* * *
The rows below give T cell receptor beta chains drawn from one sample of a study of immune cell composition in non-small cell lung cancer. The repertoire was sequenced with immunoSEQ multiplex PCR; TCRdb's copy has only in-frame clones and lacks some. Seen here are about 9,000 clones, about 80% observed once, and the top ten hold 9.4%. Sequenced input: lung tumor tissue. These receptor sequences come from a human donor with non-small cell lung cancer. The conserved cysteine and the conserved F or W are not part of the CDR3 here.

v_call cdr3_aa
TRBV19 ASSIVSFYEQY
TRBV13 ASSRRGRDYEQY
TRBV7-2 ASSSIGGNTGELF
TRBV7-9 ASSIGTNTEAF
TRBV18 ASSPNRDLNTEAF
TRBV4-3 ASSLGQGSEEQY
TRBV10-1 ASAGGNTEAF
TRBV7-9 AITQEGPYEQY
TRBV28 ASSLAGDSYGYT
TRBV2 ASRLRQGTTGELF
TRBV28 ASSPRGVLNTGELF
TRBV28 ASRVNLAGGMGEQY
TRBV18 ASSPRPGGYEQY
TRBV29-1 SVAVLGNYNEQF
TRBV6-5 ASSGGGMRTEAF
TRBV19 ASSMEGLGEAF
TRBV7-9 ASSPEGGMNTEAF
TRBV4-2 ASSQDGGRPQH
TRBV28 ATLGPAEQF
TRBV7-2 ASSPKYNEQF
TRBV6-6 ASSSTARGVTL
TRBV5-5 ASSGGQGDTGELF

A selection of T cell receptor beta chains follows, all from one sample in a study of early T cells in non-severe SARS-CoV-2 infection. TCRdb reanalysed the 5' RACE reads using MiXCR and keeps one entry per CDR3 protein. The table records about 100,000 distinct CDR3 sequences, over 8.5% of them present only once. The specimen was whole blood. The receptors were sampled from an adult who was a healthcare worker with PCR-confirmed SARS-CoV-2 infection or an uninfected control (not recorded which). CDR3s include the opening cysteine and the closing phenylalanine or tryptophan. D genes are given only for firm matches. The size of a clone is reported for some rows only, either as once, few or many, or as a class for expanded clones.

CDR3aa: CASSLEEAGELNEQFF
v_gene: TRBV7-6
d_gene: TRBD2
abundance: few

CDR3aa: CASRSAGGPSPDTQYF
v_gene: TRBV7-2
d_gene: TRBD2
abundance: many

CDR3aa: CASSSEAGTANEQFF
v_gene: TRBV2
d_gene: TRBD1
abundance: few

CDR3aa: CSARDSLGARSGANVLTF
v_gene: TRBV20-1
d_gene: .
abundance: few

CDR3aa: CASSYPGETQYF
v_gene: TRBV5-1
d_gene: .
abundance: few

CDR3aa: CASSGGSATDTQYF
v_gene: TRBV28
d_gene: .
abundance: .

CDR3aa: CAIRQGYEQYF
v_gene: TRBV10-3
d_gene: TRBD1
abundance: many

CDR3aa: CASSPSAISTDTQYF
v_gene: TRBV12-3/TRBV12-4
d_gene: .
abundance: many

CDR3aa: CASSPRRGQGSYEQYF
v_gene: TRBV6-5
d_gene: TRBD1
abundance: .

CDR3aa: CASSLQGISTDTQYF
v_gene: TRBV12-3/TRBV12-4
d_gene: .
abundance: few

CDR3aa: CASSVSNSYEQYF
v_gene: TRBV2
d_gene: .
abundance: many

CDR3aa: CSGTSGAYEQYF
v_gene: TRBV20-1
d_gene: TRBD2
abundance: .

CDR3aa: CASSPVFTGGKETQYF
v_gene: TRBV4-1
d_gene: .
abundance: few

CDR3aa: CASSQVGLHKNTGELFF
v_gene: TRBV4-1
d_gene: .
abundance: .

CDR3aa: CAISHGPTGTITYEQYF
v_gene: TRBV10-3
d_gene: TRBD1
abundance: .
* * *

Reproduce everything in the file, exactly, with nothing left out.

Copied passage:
The rows below give T cell receptor beta chains drawn from one sample of a study of immune cell composition in non-small cell lung cancer. The repertoire was sequenced with immunoSEQ multiplex PCR; TCRdb's copy has only in-frame clones and lacks some. Seen here are about 9,000 clones, about 80% observed once, and the top ten hold 9.4%. Sequenced input: lung tumor tissue. These receptor sequences come from a human donor with non-small cell lung cancer. The conserved cysteine and the conserved F or W are not part of the CDR3 here.

v_call cdr3_aa
TRBV19 ASSIVSFYEQY
TRBV13 ASSRRGRDYEQY
TRBV7-2 ASSSIGGNTGELF
TRBV7-9 ASSIGTNTEAF
TRBV18 ASSPNRDLNTEAF
TRBV4-3 ASSLGQGSEEQY
TRBV10-1 ASAGGNTEAF
TRBV7-9 AITQEGPYEQY
TRBV28 ASSLAGDSYGYT
TRBV2 ASRLRQGTTGELF
TRBV28 ASSPRGVLNTGELF
TRBV28 ASRVNLAGGMGEQY
TRBV18 ASSPRPGGYEQY
TRBV29-1 SVAVLGNYNEQF
TRBV6-5 ASSGGGMRTEAF
TRBV19 ASSMEGLGEAF
TRBV7-9 ASSPEGGMNTEAF
TRBV4-2 ASSQDGGRPQH
TRBV28 ATLGPAEQF
TRBV7-2 ASSPKYNEQF
TRBV6-6 ASSSTARGVTL
TRBV5-5 ASSGGQGDTGELF

A selection of T cell receptor beta chains follows, all from one sample in a study of early T cells in non-severe SARS-CoV-2 infection. TCRdb reanalysed the 5' RACE reads using MiXCR and keeps one entry per CDR3 protein. The table records about 100,000 distinct CDR3 sequences, over 8.5% of them present only once. The specimen was whole blood. The receptors were sampled from an adult who was a healthcare worker with PCR-confirmed SARS-CoV-2 infection or an uninfected control (not recorded which). CDR3s include the opening cysteine and the closing phenylalanine or tryptophan. D genes are given only for firm matches. The size of a clone is reported for some rows only, either as once, few or many, or as a class for expanded clones.

CDR3aa: CASSLEEAGELNEQFF
v_gene: TRBV7-6
d_gene: TRBD2
abundance: few

CDR3aa: CASRSAGGPSPDTQYF
v_gene: TRBV7-2
d_gene: TRBD2
abundance: many

CDR3aa: CASSSEAGTANEQFF
v_gene: TRBV2
d_gene: TRBD1
abundance: few

CDR3aa: CSARDSLGARSGANVLTF
v_gene: TRBV20-1
d_gene: .
abundance: few

CDR3aa: CASSYPGETQYF
v_gene: TRBV5-1
d_gene: .
abundance: few

CDR3aa: CASSGGSATDTQYF
v_gene: TRBV28
d_gene: .
abundance: .

CDR3aa: CAIRQGYEQYF
v_gene: TRBV10-3
d_gene: TRBD1
abundance: many

CDR3aa: CASSPSAISTDTQYF
v_gene: TRBV12-3/TRBV12-4
d_gene: .
abundance: many

CDR3aa: CASSPRRGQGSYEQYF
v_gene: TRBV6-5
d_gene: TRBD1
abundance: .

CDR3aa: CASSLQGISTDTQYF
v_gene: TRBV12-3/TRBV12-4
d_gene: .
abundance: few

CDR3aa: CASSVSNSYEQYF
v_gene: TRBV2
d_gene: .
abundance: many

CDR3aa: CSGTSGAYEQYF
v_gene: TRBV20-1
d_gene: TRBD2
abundance: .

CDR3aa: CASSPVFTGGKETQYF
v_gene: TRBV4-1
d_gene: .
abundance: few

CDR3aa: CASSQVGLHKNTGELFF
v_gene: TRBV4-1
d_gene: .
abundance: .

CDR3aa: CAISHGPTGTITYEQYF
v_gene: TRBV10-3
d_gene: TRBD1
abundance: .